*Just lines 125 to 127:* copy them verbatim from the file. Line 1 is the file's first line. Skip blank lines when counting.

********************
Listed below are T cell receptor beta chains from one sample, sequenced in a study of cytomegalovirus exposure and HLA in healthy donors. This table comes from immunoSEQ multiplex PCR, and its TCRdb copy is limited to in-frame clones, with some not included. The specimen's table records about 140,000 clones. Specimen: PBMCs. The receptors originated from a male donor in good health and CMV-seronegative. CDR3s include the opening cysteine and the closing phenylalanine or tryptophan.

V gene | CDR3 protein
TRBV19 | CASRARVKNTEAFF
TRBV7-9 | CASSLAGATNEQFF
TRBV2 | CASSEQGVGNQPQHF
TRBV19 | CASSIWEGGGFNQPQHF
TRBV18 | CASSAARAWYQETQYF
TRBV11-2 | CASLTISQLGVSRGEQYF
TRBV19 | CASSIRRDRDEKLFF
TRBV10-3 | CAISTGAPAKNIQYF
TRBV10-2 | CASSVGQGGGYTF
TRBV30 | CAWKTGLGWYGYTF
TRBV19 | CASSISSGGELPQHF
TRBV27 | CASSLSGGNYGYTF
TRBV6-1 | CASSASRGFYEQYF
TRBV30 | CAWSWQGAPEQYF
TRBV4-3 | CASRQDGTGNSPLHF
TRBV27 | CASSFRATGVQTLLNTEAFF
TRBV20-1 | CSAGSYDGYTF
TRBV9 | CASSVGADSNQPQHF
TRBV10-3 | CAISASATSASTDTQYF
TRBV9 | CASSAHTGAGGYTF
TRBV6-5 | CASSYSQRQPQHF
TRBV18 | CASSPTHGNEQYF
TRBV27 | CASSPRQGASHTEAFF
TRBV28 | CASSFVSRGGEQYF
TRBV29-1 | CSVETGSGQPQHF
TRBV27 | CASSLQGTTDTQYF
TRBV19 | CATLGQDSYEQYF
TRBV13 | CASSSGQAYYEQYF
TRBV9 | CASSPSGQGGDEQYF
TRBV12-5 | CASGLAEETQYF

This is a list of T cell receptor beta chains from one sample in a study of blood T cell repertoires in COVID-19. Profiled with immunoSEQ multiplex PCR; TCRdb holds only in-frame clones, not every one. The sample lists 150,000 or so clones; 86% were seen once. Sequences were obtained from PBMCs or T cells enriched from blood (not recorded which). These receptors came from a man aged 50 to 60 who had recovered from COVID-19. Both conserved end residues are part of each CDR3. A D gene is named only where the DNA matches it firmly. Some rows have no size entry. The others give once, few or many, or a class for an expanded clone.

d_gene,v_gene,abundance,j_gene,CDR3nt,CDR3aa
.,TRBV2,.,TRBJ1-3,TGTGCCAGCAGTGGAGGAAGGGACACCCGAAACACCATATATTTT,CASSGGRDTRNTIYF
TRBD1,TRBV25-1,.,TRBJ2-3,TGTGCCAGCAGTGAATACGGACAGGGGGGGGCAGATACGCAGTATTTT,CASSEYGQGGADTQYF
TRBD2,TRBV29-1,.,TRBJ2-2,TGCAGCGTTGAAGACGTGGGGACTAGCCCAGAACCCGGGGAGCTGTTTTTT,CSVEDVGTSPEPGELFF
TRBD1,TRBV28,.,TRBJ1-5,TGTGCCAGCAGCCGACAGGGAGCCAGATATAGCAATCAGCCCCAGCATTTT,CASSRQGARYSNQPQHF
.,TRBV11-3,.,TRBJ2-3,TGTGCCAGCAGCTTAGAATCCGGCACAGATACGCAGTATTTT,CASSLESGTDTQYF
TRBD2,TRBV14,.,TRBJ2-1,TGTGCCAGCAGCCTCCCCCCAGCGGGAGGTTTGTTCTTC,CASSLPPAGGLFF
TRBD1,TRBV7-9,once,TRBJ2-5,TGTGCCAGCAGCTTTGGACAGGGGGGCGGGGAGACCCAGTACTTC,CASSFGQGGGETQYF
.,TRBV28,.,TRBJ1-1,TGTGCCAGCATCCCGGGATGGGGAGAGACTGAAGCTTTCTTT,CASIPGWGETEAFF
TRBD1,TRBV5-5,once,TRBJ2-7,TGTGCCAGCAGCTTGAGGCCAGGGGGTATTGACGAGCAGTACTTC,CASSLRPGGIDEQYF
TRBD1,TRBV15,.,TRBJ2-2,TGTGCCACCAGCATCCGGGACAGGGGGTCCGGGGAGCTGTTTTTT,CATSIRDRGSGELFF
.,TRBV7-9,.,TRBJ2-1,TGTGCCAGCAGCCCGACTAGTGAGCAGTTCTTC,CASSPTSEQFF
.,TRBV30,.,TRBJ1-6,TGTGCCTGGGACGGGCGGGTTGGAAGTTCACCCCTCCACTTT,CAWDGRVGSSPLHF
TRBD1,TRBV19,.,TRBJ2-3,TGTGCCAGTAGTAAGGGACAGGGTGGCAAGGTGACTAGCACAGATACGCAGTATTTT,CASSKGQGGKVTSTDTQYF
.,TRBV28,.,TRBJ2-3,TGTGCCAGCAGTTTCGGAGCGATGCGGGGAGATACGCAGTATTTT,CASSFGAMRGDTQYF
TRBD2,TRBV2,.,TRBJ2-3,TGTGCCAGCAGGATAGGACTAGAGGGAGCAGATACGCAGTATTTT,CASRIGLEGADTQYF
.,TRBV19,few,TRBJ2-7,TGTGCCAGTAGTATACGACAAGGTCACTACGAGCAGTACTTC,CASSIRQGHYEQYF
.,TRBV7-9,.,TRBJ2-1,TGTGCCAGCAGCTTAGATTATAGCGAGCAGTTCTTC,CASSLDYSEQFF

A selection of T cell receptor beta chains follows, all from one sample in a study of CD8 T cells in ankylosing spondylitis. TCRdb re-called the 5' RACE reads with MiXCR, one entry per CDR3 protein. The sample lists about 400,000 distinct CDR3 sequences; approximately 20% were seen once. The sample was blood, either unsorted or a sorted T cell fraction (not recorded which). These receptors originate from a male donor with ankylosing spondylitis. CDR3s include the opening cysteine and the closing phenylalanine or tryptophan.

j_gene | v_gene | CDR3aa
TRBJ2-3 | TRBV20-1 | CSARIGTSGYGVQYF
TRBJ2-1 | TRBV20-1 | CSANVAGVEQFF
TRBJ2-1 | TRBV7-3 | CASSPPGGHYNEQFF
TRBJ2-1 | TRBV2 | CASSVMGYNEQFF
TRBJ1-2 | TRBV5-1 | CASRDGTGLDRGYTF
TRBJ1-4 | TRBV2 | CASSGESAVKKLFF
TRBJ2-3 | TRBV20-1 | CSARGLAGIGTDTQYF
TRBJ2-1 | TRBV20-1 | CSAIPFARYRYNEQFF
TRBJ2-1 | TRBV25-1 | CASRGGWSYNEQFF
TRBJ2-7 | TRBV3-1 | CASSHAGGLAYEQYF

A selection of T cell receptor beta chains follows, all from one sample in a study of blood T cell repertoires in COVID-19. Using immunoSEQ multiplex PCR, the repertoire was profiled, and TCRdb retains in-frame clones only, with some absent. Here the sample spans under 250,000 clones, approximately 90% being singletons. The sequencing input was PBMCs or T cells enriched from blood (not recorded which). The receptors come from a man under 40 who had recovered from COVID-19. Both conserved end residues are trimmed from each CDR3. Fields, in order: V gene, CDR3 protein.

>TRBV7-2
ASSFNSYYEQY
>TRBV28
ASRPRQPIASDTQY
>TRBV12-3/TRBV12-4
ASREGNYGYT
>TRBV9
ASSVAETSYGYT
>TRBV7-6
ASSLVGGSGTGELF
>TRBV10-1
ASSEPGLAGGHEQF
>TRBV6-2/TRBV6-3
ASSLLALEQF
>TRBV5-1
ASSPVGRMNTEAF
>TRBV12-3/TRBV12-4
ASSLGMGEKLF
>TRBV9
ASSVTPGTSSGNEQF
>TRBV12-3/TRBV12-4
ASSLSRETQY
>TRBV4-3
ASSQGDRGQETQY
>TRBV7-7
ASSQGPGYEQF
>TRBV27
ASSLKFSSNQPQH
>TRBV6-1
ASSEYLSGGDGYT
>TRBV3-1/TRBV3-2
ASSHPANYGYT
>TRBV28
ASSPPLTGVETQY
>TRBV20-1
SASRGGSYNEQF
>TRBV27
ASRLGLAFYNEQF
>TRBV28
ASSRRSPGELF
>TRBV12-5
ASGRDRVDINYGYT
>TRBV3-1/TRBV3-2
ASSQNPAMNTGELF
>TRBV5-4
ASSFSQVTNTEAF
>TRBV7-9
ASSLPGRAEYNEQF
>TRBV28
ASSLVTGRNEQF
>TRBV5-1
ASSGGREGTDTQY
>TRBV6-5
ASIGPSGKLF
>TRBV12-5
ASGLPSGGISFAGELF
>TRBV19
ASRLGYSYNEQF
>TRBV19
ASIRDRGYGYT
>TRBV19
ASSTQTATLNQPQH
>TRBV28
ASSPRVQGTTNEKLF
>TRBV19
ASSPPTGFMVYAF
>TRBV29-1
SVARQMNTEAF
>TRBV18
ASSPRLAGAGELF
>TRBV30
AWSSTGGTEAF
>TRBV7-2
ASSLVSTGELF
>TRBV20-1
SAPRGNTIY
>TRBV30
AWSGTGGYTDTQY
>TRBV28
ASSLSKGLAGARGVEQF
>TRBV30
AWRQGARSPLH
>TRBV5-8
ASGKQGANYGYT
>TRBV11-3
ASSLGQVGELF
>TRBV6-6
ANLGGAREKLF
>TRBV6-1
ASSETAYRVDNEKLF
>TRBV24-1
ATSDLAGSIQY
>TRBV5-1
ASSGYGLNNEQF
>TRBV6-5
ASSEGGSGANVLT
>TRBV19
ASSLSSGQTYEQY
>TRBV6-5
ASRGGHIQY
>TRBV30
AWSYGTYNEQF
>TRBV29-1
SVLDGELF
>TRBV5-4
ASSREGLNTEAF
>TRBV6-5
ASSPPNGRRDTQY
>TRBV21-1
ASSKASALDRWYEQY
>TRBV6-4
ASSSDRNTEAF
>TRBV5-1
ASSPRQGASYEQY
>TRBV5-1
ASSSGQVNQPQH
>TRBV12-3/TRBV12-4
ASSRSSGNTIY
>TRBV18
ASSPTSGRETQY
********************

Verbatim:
>TRBV19
ASSTQTATLNQPQH
>TRBV28